In part two of our roundup of the Future Food-Tech summit in San Francisco, we highlight startups spanning a range of fields from molecular farming to upcycled prebiotic fibers from leftover parts of crops.
Comet gears up to open dedicated plant for production of prebiotic fiber arabinoxylan from wheat straw
Comet—a startup developing functional fibers and sweeteners from upcycled ingredients—is opening a manufacturing facility in Kalundborg, Denmark with RE Energy on April 28 where it will deploy patented water-based extraction technology allowing it to extract the prebiotic fiber arabinoxylan from wheat straw.
A fiber found in the cell walls of several plants, arabinoxylan has a range of benefits from prebiotic effects to blood glucose control and immune health support.
But no one has found a cost-effective way to isolate and produce it on an industrial scale… until now, says Comet, which claims it has distinct advantages in the prebiotic space given its high-tolerability and high-potency: “We’re seeing prebiotic effects with only 3g a day, so you can have very low inclusion rates.”
Forte Protein: Animal proteins in lettuce using expression vector technology
New York-based molecular farming startup Forte Protein uses a transient expression system that enables it to produce a range of animal proteins from lactoferrin to bovine serum albumin in plants such as lettuce.
“We take our gene encoding our protein, and I’ve made a vector that we can introduce to regular plant leaves that are not transgenic,” founder and CEO Dr. Kathleen Hefferon told AFN.
“It could be lettuce or some other crop, and then we leave in the greenhouse and in just two or three days we get a ton of our protein because our vector replicates all over the place so we can get a really high yield,” added Dr. Hefferon, who has a PhD in plant virology.
“It’s more efficient than precision fermentation [using genetically engineered microbes to produce the proteins in stainless steel fermentation tanks] and as we’re using a replicating vector system, we don’t have to make a transgenic plant… which means we’re able to move more quickly [from a regulatory perspective].
“We can introduce the vector via a vacuum system that sucks the vector into the plant cells or via a spray.”
Precision fermentation startup Eggmented Reality teams up with Israeli food giant Tnuva
Israeli startup Eggmented Reality uses bioinformatics to identify proteins that can deliver specific functionality such as gelling, binding, foaming or stretching, and then produces them in host microorganisms. Its first product is an egg and methylcellulose functional alternative.
“Many alternative protein companies are failing on taste, texture, functionality but also economics,” cofounder and CEO Jonathan Rathauser told AFN.
“Precision fermentation is expensive, so we are pursuing superior functionality so formulators can use less of an ingredient to achieve functional parity. We’re able to use 40-50% less of our protein to achieve the same gelation capability that commercial ovalbumin or egg white powder can deliver.”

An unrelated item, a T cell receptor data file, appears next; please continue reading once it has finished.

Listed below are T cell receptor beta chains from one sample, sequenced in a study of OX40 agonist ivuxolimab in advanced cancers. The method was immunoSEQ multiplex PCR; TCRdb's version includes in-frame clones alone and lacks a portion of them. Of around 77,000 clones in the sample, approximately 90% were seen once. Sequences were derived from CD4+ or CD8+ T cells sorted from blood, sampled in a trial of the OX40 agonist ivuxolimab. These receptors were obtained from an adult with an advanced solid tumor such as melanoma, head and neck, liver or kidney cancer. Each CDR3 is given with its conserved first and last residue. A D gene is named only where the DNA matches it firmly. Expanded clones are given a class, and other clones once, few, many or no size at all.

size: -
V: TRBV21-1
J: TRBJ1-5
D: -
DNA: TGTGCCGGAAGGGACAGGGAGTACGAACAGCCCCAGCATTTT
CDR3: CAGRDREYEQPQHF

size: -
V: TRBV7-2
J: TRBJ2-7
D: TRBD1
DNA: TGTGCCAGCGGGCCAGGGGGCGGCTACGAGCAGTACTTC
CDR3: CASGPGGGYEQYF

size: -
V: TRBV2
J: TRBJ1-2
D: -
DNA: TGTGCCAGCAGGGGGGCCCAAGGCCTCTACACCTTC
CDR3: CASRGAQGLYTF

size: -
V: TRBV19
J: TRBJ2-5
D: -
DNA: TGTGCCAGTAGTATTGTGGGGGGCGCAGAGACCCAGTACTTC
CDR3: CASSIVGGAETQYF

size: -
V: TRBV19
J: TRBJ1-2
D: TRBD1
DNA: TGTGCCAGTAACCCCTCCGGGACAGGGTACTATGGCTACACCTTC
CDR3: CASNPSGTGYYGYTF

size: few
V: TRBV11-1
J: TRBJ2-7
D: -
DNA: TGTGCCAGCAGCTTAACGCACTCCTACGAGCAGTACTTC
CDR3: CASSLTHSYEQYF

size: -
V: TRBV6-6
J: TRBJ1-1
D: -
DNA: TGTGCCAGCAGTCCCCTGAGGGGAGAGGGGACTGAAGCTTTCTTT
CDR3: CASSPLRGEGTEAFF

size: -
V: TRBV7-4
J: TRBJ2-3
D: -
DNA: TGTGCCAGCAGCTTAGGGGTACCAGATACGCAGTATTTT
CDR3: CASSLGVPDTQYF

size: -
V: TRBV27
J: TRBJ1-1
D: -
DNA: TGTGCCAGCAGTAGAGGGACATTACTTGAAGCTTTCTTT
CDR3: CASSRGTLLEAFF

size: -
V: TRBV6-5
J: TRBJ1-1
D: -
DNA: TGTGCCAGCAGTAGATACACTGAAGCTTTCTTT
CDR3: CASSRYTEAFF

Israeli food giant Tnuva, which has invested in Eggmented Reality via the Fresh Start foodtech incubator, has just announced a joint development agreement with the startup, said Tnuva’s chief innovation officer Shay Cohen.
“Eggmented represents the next generation of precision fermentation companies that really focuses on unit economics and functionality.”
Clean Crop Technologies tackles food waste with cold plasma
Clean Crop Technologies tackles food waste with cold plasma: “We target applications where we can achieve the same results as thermal pasteurization without harming quality,” founder and CEO Dan White told AFN.
Ergo Bioscience taps into plant cell culture for more complex animal proteins
Argentinian startup Ergo Bioscience uses plant cells as hosts for animal proteins such as casein, myoglobin and immunoglobulins, cofounder and CEO Alejandro Barbarini told AFN.
“Plant cells can produce more complex proteins than microbes, and carrot (cells) grow very fast in suspension in bioreactors. For simple proteins like whey or collagen, yeast or bacteria will be the most efficient hosts, but for something like bovine myoglobin, we have much better yields [than microbial hosts such as yeast].”
IngredientWerks: Animal proteins in corn
Spun off from biotech firm AgriVida last year, Massachusetts-based IngredientWerks is a molecular farming startup expressing animal proteins such as myoglobin and casein in genetically engineered corn, an approach it claims can be scaled at a fraction of the cost of precision fermentation.
While the regulatory pathway for approving new GM crops can be lengthy, acknowledged CEO Matt Plavan, the team at IngredientWerks already has experience of going through the US regulatory process to commercialize ingredients from genetically engineered corn when they worked at AgriVida, which brought three such products to market.
BioLumen takes novel approach to reducing the glycemic impact of processed foods
A fiber-based supplement that can reduce the absorption of sugars in foods could help lower the glycemic impact of processed foods and deliver digestive benefits, claims San Francisco-based startup BioLumen.
Kyomei: Animal proteins in leafy greens
We end our gallery with another new player in the emerging molecular farming space, UK-based Kyomei, which uses leafy greens as hosts to grow animal proteins such as myoglobin with high yields, claimed founder and CEO Meir Wachs.
“Leafy greens are edible hosts that strictly speaking don’t need processing. You could eat our hosts straight out of the ground, so downstream processing becomes a matter of utility rather than necessity.”